Err on the side of caution if the patient is elderly or a child. With some older people, even a minor infection, cold or fall can turn serious quickly. As for children, watch for fever above 101 degrees F, lethargy, unusual behaviour and general look of illness. Seek care for subtle health changes in babies under three months. A few hours of vomiting for a child can lead to dehydration, and a persistent fever can have serious repercussions.

Besides the above, here are five must-go scenarios:

1. You suddenly feel severe pain


A stab of pain in the head, abdomen, chest or elsewhere often signals something serious. If it’s your chest, it could mean a heart attack, particularly if you are above 35 years. Hospital emergency staff want to see most people with chest pain, especially if it is followed with shortness of breath, nausea or vomiting and sweating – because they might be able to prevent damage before it becomes serious.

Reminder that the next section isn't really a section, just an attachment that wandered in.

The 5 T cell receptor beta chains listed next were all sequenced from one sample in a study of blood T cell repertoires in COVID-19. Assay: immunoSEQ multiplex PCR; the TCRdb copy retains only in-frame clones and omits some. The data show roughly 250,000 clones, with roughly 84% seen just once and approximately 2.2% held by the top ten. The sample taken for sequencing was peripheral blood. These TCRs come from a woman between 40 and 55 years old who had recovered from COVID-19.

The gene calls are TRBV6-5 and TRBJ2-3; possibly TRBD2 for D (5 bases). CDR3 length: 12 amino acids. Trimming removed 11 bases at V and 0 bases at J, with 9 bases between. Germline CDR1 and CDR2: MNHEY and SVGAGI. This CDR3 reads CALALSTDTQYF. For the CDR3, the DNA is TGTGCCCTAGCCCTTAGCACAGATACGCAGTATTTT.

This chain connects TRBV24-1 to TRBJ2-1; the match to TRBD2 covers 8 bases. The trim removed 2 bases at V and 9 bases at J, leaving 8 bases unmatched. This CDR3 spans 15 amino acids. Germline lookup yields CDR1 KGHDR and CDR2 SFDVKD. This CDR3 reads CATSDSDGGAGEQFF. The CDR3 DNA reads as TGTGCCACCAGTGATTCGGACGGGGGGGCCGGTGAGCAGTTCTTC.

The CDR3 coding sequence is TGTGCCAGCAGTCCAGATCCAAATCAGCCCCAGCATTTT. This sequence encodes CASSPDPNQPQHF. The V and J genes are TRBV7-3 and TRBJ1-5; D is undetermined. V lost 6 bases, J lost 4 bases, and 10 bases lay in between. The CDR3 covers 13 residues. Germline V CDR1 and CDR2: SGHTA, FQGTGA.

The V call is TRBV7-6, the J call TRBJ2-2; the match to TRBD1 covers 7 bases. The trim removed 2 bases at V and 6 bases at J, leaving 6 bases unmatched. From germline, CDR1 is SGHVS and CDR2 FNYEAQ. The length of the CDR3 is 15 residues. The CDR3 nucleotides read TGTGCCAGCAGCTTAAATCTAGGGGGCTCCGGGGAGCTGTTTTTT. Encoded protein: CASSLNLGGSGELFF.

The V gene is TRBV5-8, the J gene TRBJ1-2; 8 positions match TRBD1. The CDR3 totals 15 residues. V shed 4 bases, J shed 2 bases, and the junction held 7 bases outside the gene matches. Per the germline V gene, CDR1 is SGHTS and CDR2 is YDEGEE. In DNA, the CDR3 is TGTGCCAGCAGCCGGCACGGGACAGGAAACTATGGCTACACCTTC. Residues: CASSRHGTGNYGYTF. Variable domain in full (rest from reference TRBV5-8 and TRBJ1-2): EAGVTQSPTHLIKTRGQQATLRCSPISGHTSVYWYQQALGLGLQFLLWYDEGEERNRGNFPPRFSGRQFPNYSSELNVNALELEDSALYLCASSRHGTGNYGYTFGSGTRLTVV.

Even young people with chest pains should come in because they could be experiencing a collapsed lung or a blood clot in the lung. A vicious headache may be an indication of a brain aneurysm. Abrupt, powerful abdominal pain is also very serious as it can be an indication of an appendix attack.

2. You feel weakness, numbness or lack of mobility, particularly on one side of your body